Niagara Falls sewer dumping now an international incident, possible criminal probe
It is now an international incident - and soon to be a possible criminal investigation. Canada and the Niagara County Legislature are calling for further investigation into the sewage dumped into the Niagara River over the weekend.
The black, smelly material was dumped into the river in what the Niagara Falls, NY Water Board called routine maintenance. However, Gov. Andrew Cuomo ordered staffers to probe the dumping and the state Department of Environmental Conservation has said the board's action violated clean water rules and regulations.
While the Ontario Ministry of the Environment has been saying the event is a New York State matter, Niagara Falls Provincial Parliament Member Wayne Gates said dirty water does not stop for the border. He said it affects tourism on both sides of the river.
"I certainly do compliment the governor of New York for taking the lead on this on this and trying to get to the bottom of what transpired," he said. "But when you see the picture of the boat surrounded by all that black stuff that was dumped into the river and the boat is full with tourists - and it's certainly not a memorable experience when that happens - it doesn't matter whether it's in Niagara Falls, New York or on our side."
Gates said his constituents want more than the Ministry's dismissal, so he wrote Ontario Environment and Climate Change Minister Chris Ballard a strongly worded letter saying so. He said the Ontario government has to be involved in the investigation.
"It's really, really a ridiculous comment on behalf of the minister and that's why we decided to write a letter and try and heighten the awareness of what's going on, not only from your side which I think the governor is doing a good job of, but also from our side to say, 'Okay, how did this happen? Let's make sure this never happens again.' We certainly don't want a black eye anywhere when the number of tourists that are coming to both our municipalities."
Niagara Falls Water Board officials met with an Environmental Conservation Department official Wednesday to talk about what happened. In a written statement, the board said it is cooperating after "open, candid and informative" discussions. The board said it may hold a formal news conference next week.
Niagara County lawmakers also are getting involved. The Legislature will be summoned to a special meeting next week to take up four resolutions that urge the leadership of the Niagara Falls Water Board to resign and call for criminal investigations into last weekend's incident.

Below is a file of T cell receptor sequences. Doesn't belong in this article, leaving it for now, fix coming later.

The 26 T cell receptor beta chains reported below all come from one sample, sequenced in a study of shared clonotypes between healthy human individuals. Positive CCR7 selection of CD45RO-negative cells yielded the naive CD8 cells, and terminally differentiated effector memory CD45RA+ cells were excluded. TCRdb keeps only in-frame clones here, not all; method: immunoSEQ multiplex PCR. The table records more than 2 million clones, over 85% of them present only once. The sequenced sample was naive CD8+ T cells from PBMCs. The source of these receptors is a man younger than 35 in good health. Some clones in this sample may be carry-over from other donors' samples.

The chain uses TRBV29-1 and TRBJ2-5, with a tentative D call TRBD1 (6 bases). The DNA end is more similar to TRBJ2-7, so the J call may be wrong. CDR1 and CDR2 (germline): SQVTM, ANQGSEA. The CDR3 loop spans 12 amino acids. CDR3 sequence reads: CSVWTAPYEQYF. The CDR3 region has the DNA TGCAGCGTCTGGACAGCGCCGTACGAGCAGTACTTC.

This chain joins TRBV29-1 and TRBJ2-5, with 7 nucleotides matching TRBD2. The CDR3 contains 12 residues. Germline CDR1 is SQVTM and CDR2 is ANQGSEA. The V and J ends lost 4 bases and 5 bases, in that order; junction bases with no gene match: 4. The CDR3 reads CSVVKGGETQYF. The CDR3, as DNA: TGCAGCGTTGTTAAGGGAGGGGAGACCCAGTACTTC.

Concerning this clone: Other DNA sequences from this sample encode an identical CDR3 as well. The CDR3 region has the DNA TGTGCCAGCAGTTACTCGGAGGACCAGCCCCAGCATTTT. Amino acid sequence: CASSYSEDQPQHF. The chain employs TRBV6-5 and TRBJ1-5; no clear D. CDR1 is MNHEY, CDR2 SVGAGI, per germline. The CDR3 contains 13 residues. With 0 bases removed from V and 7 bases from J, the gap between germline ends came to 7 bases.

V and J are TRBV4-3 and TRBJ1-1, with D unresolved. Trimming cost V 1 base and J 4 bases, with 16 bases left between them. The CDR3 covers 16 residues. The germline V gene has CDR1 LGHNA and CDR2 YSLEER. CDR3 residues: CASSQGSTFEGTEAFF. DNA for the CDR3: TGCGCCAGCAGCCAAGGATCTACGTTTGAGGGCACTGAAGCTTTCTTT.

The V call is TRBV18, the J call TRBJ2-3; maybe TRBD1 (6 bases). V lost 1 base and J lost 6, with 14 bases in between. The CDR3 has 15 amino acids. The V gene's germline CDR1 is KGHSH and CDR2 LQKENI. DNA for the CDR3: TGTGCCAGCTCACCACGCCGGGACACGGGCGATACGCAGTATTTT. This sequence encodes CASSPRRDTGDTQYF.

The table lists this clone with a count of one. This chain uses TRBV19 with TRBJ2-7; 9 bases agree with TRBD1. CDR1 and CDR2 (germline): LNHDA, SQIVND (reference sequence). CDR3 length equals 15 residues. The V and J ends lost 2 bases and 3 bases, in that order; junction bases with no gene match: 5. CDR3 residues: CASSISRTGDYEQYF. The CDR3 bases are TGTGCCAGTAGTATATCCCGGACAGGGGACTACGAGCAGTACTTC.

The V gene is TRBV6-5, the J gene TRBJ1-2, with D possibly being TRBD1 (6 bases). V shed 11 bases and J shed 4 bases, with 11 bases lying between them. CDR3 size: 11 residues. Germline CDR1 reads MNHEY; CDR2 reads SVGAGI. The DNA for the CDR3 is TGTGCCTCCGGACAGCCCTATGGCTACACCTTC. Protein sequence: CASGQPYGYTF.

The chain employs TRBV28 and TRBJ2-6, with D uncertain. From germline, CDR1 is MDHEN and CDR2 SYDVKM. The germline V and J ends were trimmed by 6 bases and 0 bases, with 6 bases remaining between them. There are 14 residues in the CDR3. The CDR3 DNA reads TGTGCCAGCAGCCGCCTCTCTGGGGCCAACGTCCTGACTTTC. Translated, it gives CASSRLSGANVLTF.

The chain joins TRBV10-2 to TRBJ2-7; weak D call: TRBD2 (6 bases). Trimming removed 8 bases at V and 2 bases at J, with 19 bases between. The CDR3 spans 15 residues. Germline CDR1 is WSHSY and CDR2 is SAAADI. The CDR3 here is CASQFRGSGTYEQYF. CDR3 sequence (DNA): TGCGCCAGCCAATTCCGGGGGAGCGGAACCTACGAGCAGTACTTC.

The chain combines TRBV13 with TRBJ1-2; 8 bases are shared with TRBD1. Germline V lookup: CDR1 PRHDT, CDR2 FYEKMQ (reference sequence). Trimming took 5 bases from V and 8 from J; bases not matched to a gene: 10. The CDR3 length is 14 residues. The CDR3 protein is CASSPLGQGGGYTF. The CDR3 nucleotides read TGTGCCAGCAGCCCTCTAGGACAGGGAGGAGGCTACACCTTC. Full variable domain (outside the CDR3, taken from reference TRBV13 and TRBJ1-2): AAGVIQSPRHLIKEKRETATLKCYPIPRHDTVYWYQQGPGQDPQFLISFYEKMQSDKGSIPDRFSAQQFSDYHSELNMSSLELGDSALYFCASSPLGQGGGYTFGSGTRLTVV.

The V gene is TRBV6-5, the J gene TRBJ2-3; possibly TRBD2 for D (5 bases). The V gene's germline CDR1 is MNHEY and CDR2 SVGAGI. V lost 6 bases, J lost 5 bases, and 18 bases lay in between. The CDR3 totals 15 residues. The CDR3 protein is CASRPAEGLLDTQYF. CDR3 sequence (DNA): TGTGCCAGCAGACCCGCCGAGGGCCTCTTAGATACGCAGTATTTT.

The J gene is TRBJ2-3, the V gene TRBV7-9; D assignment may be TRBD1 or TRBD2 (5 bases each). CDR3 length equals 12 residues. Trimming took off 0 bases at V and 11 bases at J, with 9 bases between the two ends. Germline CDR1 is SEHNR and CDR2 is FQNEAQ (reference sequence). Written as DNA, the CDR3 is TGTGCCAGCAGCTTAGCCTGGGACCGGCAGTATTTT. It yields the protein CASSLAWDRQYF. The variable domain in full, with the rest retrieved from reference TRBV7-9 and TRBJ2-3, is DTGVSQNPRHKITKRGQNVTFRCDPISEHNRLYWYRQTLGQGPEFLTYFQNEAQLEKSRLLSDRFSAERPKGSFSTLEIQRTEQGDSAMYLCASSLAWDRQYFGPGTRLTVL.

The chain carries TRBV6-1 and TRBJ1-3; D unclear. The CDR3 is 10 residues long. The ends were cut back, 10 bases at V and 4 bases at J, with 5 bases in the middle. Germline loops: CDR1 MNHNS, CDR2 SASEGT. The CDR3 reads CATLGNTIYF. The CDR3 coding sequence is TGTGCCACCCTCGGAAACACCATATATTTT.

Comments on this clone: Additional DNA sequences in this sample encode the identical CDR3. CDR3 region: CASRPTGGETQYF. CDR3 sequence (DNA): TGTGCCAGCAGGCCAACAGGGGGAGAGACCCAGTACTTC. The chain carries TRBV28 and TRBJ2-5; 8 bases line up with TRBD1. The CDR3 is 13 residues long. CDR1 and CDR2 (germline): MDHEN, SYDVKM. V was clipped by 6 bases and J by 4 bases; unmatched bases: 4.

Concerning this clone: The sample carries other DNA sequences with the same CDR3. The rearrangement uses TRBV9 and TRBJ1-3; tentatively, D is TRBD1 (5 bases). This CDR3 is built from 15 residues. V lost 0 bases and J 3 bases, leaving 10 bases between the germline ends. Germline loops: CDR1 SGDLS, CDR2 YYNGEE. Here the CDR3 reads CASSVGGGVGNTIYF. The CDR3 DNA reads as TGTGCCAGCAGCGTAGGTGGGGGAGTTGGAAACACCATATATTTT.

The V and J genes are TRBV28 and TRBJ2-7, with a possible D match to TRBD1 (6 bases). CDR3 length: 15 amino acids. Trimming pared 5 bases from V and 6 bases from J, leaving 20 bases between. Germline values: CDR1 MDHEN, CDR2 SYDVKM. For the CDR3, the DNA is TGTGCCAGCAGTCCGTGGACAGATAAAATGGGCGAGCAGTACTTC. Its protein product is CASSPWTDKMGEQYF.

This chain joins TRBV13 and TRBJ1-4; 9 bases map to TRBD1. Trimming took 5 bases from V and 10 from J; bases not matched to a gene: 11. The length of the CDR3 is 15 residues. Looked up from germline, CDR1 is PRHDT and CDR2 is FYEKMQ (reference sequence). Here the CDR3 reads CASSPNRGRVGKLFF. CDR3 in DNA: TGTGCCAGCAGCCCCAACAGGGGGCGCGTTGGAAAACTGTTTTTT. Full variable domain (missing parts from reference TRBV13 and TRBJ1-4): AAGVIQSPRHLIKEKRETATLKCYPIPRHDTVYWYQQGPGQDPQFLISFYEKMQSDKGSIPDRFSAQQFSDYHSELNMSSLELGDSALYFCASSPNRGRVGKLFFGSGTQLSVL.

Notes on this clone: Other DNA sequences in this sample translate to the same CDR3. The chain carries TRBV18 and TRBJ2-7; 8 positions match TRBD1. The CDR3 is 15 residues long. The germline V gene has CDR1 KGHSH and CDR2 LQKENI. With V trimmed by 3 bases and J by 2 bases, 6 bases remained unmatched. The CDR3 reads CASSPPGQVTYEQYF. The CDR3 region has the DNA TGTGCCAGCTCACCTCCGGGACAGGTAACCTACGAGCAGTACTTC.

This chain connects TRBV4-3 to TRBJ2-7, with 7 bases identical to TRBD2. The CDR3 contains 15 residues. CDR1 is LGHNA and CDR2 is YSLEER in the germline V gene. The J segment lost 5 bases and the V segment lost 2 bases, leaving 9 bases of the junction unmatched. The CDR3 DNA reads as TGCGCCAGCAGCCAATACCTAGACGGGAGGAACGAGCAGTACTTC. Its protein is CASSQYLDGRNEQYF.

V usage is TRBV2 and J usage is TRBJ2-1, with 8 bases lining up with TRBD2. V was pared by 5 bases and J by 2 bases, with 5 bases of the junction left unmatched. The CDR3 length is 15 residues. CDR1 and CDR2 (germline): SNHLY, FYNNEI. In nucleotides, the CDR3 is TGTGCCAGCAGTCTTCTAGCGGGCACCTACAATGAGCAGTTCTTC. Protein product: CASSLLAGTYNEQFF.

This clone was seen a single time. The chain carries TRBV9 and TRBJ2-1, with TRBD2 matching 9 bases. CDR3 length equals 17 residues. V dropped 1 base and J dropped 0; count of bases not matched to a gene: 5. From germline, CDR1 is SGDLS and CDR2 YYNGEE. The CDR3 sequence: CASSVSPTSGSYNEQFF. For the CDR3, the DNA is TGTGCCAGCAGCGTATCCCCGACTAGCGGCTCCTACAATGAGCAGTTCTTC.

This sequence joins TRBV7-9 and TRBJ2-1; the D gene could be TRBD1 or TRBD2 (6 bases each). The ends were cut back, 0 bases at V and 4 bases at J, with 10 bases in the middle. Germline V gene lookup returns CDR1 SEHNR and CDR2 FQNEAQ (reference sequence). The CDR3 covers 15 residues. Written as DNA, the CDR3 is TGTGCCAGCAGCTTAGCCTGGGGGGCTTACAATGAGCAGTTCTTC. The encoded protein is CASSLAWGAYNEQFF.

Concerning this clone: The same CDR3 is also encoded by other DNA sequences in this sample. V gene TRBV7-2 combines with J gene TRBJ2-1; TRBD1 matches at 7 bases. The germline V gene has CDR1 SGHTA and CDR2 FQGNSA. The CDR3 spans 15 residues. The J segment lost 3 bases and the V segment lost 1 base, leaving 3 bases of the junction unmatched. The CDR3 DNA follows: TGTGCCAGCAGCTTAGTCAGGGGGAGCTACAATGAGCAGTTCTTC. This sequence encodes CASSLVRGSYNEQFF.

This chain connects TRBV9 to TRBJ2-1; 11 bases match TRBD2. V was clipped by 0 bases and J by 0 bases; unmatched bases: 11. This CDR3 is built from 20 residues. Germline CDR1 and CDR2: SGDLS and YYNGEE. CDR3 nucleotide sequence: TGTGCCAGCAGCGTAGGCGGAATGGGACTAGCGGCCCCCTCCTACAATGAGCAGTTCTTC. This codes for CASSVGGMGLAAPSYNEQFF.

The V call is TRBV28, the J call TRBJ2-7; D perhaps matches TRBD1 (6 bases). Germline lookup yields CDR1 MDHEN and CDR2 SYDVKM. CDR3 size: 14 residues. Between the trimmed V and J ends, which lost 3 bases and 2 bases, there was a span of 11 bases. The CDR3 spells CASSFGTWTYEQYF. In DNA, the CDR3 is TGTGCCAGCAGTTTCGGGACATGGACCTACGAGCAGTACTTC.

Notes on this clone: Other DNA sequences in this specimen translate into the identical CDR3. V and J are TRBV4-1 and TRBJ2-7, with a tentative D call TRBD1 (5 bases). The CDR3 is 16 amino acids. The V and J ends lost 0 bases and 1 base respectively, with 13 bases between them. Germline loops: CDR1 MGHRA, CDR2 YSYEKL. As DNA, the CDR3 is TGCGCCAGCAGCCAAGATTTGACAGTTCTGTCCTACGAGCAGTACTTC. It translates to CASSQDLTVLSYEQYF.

“The Board’s conduct here is beyond defense and they have lost our confidence,” said Niagara County Legislature Majority Leader Randy Bradt in a statement. “We will ask the Niagara County District Attorney and Attorney General Schneiderman to examine the facts surrounding this matter and to determine if criminal charges should be brought.”
Bradt said news reports that the Governor and DEC were casting doubt on Water Board claims that it followed proper procedures warranted the decision to move forward with a package of four resolutions that seek the resignations of the entire Water Board and senior management, as well as a call for the U.S. Environmental Protection Agency and others to investigate possible criminal charges.
“The local tourism promotion agency released figures two years ago that said Niagara County tourism was an $827 million-a-year industry,” Bradt said. “Since Saturday, Niagara Falls has been in every major media outlet around the country and most around the world. The last time they got this much attention, Nik Wallenda was walking across a tightrope—and that had a massive positive economic impact on the region. We can only imagine the damage done to tourism-related businesses due to this mismanagement by the Water Board.”
Bradt and fellow Republican legislators Rebecca Wydysh, Kathryn Lance and Will Collins drafted four resolutions Wednesday. Wydysh cited a news report on radio station WBFO that quoted DEC Spokesman Sean Mahar as saying the discharge was “clearly” a violation of water quality standards.
Bradt says he is confident that the Legislature has the votes to pass all four resolutions.
On Thursday, Congressman Brian Higgins also released the letter he wrote to the EPA, calling for a full investigation into the discharge into the river, noting "the importance of this water body and its international nature."